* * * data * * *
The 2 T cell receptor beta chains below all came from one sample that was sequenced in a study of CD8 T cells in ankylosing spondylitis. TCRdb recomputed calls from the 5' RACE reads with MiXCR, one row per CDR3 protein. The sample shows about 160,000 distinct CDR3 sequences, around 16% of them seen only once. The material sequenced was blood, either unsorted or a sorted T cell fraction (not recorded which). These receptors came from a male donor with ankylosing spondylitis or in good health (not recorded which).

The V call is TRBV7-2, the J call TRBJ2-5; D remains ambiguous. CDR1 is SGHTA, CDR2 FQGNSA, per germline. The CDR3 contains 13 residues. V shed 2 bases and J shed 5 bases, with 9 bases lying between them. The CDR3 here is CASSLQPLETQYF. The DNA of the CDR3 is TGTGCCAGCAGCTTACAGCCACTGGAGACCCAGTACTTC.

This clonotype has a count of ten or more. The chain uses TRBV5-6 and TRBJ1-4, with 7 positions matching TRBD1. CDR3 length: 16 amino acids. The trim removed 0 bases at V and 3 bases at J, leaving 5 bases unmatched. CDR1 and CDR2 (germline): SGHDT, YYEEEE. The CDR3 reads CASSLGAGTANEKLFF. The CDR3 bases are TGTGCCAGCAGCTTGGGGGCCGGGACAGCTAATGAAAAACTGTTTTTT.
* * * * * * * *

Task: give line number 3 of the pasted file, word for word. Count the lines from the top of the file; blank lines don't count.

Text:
This clonotype has a count of ten or more. The chain uses TRBV5-6 and TRBJ1-4, with 7 positions matching TRBD1. CDR3 length: 16 amino acids. The trim removed 0 bases at V and 3 bases at J, leaving 5 bases unmatched. CDR1 and CDR2 (germline): SGHDT, YYEEEE. The CDR3 reads CASSLGAGTANEKLFF. The CDR3 bases are TGTGCCAGCAGCTTGGGGGCCGGGACAGCTAATGAAAAACTGTTTTTT.